Danie Gerber

Danie Gerber (born 14 April 1958 in Port Elizabeth, South Africa) is a former South African rugby union player, who played for South Africa between 1980 and 1992. He played mainly at inside or outside centre, but also on the wing.

Danie Gerber
Birth nameDaniel Mattheus Gerber
Date of birth (1958-04-14) 14 April 1958 (age 62)
Place of birthPort Elizabeth, South Africa
Height1.83 m (6 ft 0 in)
Weight91 kg (201 lb)
Rugby union career
Position(s) Centre
Provincial / State sides
Years Team Apps (Points)
Eastern Province
Western Province
Free State
Correct as of 2007-10-31
National team(s)
Years Team Apps (Points)
1980–1992 South Africa 24 (82)
Correct as of 2007-10-31

His international career was severely limited because of South Africa's sporting isolation caused by apartheid.[1] He won only 24 caps for South Africa (scoring 19 tries[2]), despite playing internationally for 12 years. However despite this, in 2007 he was inducted into the International Rugby Hall of Fame.[3]

Early lifeEdit

Gerber initially played football and cricket at school level, but accelerated quickly when starting rugby, playing for SA schools.[4]

Rugby careerEdit

In South African domestic rugby Gerber played 115 games for Eastern Province, 40 for Western Province and 24 for Orange Free State.

Gerber's international career of games played and Points scored:

  • In 1980 he played two tests against the South American Jaguars (a team mainly made up of Argentine players but also included a few Uruguayan, Chilean, Paraguayan and Brazilian players) in Montevideo and Santiago.[5] He scored a try in each test. He also played one test against France in Pretoria without scoring any points, and one other test that year.
  • In 1981 he played two tests against Ireland in Cape Town (scoring two tries) and in Durban without scoring points. He also went on the 1981 Springbok Tour of New Zealand, playing in all three tests, (Christchurch, Wellington and Auckland) without scoring any points. The infamous tour was lost by the Springboks due to a controversial penalty by the referee four minutes into injury time in the final test. (Ray Mordt scored three tries in the final test of the series.) He also played the final test of 1981 against the USA in Glenville, without scoring any points.
  • In 1982 he played two tests against the South American Jaguars (again, mainly made up of Argentine players but also included a few Uruguayan, Chilean, Paraguayan and Brazilian players) scoring three tries in Pretoria and one in Bloemfontein.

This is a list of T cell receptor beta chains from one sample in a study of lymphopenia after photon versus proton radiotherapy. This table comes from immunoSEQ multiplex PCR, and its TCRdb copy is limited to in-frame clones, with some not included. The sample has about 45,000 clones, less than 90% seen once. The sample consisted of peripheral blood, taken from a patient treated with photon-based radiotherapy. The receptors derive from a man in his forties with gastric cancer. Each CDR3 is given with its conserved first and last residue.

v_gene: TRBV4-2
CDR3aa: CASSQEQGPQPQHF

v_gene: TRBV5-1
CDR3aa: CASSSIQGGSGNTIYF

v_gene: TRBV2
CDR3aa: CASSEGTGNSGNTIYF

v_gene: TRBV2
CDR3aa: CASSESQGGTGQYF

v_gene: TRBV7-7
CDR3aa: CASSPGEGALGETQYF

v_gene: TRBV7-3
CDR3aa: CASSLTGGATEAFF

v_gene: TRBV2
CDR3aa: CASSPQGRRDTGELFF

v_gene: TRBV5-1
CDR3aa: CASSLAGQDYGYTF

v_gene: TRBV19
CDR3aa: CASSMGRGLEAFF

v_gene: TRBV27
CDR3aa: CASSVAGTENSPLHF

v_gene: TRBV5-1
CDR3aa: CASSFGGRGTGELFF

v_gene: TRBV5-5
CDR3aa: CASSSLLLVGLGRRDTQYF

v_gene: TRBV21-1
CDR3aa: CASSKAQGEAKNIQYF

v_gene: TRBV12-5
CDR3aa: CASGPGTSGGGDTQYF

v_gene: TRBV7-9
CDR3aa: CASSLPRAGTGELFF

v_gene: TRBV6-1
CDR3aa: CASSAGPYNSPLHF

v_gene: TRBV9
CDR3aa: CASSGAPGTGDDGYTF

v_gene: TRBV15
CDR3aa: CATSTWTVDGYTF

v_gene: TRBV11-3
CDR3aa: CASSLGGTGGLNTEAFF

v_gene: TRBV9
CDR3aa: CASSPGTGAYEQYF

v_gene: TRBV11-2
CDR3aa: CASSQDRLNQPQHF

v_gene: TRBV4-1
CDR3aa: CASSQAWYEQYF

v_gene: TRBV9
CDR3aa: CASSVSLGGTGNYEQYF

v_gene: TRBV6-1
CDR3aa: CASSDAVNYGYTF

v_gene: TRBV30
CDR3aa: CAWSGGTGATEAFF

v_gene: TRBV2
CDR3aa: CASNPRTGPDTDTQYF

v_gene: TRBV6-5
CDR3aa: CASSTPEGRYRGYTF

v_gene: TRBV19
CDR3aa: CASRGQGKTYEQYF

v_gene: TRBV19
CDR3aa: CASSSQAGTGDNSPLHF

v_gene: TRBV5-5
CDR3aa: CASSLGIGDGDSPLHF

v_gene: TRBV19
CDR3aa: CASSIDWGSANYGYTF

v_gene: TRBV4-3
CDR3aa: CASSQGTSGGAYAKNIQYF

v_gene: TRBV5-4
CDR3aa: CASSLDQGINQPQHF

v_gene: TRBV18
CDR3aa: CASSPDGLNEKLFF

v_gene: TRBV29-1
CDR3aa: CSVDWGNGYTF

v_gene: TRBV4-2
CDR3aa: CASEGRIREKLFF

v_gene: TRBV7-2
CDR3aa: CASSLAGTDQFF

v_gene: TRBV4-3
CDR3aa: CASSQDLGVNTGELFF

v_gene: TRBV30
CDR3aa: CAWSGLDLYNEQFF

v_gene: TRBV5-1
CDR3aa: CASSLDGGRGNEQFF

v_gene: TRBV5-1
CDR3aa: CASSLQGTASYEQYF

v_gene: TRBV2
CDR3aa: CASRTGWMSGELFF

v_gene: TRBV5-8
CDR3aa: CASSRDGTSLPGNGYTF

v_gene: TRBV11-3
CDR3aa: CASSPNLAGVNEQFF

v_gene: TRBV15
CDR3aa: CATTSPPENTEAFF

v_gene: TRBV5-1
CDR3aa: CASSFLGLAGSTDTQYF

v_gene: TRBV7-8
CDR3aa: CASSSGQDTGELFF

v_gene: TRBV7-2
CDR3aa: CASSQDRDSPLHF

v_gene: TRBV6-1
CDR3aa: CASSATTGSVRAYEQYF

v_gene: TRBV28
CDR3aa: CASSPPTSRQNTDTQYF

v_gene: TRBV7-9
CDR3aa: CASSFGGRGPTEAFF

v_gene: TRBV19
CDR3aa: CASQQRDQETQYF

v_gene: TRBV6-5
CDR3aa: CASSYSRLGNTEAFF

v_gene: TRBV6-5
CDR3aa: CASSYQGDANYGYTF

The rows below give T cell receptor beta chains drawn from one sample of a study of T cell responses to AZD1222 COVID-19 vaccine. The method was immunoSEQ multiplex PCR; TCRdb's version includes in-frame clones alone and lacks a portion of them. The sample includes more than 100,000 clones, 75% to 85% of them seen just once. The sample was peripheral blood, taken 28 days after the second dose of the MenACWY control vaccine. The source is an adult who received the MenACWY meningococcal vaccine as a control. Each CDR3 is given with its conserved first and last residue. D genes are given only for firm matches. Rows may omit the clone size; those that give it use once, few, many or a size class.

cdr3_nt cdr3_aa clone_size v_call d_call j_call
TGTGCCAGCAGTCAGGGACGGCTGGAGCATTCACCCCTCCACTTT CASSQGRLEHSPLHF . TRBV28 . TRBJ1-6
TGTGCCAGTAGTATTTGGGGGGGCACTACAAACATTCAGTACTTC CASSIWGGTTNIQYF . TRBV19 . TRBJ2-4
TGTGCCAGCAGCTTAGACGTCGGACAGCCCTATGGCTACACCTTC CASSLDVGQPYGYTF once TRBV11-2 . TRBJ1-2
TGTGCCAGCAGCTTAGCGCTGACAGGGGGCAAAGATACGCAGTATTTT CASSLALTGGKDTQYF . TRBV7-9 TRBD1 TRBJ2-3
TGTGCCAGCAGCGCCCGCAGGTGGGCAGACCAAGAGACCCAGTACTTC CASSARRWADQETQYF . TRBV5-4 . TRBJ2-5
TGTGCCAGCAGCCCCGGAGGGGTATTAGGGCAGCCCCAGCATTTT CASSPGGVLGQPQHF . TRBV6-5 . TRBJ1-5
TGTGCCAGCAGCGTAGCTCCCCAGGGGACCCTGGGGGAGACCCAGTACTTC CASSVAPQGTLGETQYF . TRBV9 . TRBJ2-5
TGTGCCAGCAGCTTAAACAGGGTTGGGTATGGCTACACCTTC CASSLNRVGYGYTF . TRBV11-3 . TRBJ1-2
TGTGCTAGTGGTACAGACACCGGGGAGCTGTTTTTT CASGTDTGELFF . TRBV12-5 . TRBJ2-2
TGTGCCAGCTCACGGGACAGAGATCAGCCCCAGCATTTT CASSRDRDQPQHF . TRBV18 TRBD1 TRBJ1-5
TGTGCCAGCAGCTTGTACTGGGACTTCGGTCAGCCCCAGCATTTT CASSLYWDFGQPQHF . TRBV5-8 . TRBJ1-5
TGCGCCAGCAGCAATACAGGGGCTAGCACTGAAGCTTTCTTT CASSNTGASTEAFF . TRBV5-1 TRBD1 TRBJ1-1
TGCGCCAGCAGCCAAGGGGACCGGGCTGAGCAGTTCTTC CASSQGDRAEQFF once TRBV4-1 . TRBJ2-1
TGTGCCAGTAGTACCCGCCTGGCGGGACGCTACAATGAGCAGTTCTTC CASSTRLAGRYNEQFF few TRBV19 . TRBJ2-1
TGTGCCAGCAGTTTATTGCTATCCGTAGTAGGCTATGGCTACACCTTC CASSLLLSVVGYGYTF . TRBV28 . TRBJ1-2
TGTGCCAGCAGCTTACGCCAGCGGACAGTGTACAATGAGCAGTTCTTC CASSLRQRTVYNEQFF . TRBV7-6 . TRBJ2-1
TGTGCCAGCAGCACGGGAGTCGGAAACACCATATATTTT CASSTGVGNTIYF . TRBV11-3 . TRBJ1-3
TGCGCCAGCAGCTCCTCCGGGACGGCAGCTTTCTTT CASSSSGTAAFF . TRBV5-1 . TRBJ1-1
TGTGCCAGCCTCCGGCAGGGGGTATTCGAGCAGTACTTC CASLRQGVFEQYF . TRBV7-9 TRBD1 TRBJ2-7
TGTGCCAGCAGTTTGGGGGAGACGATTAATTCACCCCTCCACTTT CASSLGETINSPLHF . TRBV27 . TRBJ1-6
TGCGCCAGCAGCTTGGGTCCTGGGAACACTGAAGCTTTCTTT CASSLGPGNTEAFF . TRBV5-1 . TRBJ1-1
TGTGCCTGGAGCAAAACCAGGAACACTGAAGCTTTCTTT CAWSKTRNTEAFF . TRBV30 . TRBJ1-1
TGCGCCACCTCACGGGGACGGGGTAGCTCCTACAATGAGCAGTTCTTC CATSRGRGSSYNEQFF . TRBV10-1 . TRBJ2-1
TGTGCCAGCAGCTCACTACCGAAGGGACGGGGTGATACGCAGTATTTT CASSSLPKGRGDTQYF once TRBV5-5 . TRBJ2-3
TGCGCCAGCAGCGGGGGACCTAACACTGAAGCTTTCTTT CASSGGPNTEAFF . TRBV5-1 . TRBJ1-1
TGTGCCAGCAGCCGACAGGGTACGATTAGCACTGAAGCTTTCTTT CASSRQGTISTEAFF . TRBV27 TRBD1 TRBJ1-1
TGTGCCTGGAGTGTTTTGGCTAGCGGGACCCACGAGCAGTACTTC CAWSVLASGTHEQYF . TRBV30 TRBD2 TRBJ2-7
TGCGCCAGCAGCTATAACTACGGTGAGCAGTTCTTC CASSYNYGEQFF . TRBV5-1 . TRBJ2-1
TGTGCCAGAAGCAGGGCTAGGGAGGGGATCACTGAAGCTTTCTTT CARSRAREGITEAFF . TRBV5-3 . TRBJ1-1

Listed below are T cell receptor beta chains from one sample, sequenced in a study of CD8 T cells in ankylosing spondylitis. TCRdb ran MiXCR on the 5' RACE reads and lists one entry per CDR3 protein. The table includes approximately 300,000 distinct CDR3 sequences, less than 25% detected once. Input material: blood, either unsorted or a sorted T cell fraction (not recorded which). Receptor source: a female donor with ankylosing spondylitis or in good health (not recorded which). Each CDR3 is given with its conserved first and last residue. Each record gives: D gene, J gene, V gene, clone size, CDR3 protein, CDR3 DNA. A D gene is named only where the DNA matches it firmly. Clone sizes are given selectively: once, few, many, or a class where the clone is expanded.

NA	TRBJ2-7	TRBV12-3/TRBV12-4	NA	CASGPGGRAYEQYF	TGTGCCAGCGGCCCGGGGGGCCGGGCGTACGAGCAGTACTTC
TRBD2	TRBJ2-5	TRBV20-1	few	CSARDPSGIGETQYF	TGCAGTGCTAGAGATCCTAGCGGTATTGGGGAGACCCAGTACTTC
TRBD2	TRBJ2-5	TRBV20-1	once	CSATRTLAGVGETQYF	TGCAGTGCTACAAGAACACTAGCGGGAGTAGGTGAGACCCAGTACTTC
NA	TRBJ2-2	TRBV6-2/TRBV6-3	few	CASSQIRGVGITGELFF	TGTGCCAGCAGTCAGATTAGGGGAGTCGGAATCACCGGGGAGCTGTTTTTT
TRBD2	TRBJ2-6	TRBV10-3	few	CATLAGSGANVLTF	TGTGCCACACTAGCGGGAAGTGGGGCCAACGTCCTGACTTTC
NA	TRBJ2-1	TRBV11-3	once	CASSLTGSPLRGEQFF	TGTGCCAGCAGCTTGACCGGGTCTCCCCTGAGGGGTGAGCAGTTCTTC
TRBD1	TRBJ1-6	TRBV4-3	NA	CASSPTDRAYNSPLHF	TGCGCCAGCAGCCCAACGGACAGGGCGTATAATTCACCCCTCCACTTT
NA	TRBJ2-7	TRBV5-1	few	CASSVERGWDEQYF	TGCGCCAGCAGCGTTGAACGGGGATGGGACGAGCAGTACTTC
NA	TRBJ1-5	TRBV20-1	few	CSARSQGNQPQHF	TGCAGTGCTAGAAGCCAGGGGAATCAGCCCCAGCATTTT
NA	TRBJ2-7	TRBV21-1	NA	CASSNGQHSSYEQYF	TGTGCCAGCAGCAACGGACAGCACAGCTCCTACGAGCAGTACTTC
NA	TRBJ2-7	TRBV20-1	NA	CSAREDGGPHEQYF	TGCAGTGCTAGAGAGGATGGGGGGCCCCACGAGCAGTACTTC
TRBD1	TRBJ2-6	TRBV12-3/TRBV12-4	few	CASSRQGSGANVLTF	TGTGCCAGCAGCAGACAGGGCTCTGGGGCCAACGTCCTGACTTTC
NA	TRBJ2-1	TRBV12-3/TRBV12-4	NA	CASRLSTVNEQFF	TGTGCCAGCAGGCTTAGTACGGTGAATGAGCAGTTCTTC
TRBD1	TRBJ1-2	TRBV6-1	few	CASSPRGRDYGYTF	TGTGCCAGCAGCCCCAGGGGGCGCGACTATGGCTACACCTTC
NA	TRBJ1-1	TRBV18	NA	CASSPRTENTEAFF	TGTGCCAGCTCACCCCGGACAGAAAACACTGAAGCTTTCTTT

• In 1984 he played two tests against England, scoring one try in his hometown, Port Elizabeth and three in Johannesburg. In this series Gerber played outside South Africa's first ever Black player, Errol Tobias,[6] in the series, and scored three tries in the second Test.[7] Again the South American Jaguars toured South Africa and Gerber scored one try and one conversion in Pretoria and one try in Cape Town.
  • In 1986 the New Zealand Cavaliers (a rebel tour conducted against the wishes of the NZ Rugby Union) toured South Africa, Gerber played in all four 'test' fixtures in Cape Town, Durban, Pretoria and Johannesburg and only managed one try in the Pretoria game.
  • In 1992, after a long period of South African rugby isolation, Gerber played his final five test matches vs: New Zealand in Johannesburg scoring two tries, Australia in Cape Town without scoring any points, France in Lyon and Parc des Princes scoring one try in each match. His final test was against England on Twickenham which went without scoring any points.

Test historyEdit

No. Opposition Result (SA 1st) Position Points Date Venue
1.   South American Jaguars 22–13 Centre 4 (1 try) 18 October 1980 Wanderers Club, Montevideo
2.   South American Jaguars 30–16 Centre 4 (1 try) 25 October 1980 Prince of Wales Cricket Club, Santiago
3.   France 37–15 Centre 8 November 1980 Loftus Versfeld, Pretoria
4.   Ireland 23–15 Centre 8 (2 tries) 30 May 1981 Newlands, Cape Town
5.   Ireland 12–10 Centre 6 June 1981 Kings Park, Durban
6.   New Zealand 9–14 Centre 15 August 1981 Lancaster Park, Christchurch
7.   New Zealand 24–12 Centre 29 August 1981 Athletic Park, Wellington